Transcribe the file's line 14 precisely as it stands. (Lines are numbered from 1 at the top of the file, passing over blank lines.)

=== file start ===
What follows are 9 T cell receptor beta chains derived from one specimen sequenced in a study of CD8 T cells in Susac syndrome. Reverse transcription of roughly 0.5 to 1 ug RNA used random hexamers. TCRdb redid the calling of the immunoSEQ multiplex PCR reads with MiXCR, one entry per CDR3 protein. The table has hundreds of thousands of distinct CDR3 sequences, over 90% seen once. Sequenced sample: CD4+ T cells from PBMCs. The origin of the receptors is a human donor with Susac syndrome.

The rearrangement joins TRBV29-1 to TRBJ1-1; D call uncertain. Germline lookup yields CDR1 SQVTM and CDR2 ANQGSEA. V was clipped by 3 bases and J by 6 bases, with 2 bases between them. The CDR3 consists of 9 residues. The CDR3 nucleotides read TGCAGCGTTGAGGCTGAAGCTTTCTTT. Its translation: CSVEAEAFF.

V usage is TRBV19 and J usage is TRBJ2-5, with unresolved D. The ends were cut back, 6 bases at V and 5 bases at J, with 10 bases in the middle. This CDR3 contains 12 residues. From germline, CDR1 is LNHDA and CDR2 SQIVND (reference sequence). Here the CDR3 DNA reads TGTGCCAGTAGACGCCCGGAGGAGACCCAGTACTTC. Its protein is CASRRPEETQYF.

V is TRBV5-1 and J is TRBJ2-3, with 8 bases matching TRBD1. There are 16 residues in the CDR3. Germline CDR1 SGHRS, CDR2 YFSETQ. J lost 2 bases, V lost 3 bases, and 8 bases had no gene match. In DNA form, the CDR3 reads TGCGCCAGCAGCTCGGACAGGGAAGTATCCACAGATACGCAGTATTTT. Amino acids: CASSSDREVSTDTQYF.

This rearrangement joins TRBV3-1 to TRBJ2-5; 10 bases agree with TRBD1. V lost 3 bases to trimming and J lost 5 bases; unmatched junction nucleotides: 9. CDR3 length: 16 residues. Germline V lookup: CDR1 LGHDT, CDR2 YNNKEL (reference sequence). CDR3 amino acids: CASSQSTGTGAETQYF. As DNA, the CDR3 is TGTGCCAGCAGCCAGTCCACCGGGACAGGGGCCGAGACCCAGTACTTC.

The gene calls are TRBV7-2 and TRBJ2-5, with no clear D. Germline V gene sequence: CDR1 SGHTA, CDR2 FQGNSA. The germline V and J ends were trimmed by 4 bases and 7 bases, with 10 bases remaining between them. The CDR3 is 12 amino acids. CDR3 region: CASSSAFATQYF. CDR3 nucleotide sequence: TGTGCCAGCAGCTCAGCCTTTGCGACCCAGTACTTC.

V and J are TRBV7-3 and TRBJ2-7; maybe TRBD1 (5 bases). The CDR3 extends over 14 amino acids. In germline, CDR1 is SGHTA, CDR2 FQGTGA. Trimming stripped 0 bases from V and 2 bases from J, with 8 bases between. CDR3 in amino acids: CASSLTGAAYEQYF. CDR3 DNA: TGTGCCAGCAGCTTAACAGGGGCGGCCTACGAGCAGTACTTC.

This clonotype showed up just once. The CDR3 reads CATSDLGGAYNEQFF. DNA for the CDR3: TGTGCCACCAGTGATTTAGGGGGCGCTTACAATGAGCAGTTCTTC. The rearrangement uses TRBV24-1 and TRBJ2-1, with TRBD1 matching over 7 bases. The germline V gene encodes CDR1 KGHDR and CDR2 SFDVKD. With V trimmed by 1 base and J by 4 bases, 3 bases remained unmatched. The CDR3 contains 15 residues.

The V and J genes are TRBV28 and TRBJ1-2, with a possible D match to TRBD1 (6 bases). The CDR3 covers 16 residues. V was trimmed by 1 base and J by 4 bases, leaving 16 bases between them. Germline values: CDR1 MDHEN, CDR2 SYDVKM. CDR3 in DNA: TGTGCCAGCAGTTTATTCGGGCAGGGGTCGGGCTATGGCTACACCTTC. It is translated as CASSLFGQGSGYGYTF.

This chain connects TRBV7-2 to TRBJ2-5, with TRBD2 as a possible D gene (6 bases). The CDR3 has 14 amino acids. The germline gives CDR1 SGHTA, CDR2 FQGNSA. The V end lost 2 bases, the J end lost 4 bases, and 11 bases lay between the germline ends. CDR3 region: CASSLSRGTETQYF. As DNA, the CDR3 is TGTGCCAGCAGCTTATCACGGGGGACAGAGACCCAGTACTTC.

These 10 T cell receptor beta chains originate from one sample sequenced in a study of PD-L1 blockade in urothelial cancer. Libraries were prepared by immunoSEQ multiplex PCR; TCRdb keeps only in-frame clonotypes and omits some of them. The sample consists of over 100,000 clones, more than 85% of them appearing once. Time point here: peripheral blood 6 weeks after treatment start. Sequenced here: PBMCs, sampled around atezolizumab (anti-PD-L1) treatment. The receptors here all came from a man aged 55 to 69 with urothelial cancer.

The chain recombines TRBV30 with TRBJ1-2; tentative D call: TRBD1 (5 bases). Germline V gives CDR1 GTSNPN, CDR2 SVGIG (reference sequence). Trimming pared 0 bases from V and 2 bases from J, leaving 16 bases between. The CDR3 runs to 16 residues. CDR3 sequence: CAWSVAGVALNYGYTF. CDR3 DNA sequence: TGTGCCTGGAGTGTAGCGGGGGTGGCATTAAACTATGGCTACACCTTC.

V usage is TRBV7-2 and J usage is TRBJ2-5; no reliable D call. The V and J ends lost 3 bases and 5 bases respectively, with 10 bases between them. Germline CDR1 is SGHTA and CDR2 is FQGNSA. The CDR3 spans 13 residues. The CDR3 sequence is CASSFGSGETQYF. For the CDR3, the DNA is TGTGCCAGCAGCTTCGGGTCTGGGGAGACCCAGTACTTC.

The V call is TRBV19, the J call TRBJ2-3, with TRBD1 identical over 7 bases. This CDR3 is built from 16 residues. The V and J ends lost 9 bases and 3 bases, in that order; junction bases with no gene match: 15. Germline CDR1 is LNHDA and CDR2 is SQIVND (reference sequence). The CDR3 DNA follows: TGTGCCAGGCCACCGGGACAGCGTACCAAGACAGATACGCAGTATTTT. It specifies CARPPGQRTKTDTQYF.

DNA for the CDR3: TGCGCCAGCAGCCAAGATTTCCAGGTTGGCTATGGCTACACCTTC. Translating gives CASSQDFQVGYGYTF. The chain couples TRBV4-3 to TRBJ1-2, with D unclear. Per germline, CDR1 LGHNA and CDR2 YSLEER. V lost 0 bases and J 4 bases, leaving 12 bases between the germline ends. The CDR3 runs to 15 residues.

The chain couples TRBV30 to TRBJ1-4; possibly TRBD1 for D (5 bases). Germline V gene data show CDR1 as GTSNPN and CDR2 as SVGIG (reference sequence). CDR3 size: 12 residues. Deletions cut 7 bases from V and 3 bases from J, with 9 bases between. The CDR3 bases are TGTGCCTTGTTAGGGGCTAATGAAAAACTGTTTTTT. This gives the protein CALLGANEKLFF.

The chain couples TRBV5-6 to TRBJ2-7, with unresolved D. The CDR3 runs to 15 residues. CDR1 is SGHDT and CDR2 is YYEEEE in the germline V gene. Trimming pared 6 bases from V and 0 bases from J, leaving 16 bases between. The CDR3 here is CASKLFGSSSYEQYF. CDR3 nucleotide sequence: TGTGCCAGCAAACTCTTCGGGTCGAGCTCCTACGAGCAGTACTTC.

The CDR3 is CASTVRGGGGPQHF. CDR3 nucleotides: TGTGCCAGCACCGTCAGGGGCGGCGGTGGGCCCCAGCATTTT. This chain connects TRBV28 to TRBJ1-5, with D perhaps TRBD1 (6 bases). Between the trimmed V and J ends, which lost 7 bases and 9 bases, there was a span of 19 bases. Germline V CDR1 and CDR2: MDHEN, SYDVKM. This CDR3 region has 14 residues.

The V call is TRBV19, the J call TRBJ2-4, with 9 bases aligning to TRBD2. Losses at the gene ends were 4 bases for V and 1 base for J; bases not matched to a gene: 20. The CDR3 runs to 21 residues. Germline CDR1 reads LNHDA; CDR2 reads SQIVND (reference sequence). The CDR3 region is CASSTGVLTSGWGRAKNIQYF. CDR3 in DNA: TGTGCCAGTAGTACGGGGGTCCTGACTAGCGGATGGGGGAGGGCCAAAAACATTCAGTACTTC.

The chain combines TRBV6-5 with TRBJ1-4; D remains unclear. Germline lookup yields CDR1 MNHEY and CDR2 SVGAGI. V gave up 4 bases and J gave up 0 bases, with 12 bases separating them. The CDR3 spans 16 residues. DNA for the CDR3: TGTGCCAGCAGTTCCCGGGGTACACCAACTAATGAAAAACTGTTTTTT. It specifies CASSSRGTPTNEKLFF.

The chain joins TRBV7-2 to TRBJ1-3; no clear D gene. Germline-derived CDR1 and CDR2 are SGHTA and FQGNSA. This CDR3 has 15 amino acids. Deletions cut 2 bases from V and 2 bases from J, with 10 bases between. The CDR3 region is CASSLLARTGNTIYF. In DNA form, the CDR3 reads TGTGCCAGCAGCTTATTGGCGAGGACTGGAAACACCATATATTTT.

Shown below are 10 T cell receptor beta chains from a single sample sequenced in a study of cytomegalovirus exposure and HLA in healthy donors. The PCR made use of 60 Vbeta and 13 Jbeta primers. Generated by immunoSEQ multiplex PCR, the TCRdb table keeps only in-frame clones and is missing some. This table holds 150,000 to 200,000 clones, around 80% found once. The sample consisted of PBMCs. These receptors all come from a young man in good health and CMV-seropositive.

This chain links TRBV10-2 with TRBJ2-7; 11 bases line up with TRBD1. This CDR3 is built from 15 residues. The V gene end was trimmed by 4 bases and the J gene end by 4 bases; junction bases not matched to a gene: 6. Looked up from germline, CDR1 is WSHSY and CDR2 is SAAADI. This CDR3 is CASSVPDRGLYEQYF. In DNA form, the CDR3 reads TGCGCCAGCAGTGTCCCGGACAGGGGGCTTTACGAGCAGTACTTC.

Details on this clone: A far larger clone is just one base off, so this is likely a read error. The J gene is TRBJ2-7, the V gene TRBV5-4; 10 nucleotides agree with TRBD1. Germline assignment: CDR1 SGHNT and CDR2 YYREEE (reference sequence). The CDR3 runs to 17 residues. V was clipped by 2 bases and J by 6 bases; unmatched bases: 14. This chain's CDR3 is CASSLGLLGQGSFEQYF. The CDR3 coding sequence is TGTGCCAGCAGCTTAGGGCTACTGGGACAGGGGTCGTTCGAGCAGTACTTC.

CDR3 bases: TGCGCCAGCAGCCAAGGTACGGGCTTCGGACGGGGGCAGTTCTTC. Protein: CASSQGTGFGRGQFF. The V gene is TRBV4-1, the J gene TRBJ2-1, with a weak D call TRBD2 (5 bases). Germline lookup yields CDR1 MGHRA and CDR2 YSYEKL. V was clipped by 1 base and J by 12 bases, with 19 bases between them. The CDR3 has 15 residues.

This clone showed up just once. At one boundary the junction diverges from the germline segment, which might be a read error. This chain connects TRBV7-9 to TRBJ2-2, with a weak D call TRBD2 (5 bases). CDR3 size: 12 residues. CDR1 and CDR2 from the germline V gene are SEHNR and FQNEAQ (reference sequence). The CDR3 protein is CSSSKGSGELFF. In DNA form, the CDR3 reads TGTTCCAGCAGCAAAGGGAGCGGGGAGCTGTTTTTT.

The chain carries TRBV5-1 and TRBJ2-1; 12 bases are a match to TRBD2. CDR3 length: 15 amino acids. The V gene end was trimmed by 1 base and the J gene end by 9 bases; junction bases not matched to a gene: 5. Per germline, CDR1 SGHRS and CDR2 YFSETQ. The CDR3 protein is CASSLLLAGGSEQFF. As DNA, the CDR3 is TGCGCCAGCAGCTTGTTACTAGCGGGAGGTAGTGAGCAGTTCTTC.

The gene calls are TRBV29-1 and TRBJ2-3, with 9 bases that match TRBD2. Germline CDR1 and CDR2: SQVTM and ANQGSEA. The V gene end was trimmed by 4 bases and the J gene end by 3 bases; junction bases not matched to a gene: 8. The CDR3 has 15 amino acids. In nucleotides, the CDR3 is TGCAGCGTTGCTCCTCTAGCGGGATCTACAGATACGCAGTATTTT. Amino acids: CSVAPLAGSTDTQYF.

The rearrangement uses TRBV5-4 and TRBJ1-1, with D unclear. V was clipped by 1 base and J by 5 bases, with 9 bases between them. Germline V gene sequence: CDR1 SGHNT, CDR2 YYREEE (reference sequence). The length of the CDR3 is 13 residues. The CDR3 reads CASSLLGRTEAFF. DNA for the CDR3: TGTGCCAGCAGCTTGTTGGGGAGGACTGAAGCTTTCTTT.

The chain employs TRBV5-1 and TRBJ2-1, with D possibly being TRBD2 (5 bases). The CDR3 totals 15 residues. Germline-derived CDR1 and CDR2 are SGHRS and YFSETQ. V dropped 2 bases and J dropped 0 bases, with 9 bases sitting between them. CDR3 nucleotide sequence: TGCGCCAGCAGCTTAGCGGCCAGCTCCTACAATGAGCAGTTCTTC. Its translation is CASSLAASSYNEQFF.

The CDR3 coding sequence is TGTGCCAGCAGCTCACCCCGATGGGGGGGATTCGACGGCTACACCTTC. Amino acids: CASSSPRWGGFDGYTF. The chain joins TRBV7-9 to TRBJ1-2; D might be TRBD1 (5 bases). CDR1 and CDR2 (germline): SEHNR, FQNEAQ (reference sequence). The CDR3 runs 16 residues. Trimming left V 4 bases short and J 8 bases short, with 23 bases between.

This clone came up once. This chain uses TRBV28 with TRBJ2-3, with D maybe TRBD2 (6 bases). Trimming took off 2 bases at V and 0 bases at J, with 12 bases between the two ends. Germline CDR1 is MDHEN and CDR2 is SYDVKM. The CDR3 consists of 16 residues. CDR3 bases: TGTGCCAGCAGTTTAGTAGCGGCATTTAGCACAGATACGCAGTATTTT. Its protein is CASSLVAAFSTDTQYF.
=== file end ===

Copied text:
The V call is TRBV19, the J call TRBJ2-3, with TRBD1 identical over 7 bases. This CDR3 is built from 16 residues. The V and J ends lost 9 bases and 3 bases, in that order; junction bases with no gene match: 15. Germline CDR1 is LNHDA and CDR2 is SQIVND (reference sequence). The CDR3 DNA follows: TGTGCCAGGCCACCGGGACAGCGTACCAAGACAGATACGCAGTATTTT. It specifies CARPPGQRTKTDTQYF.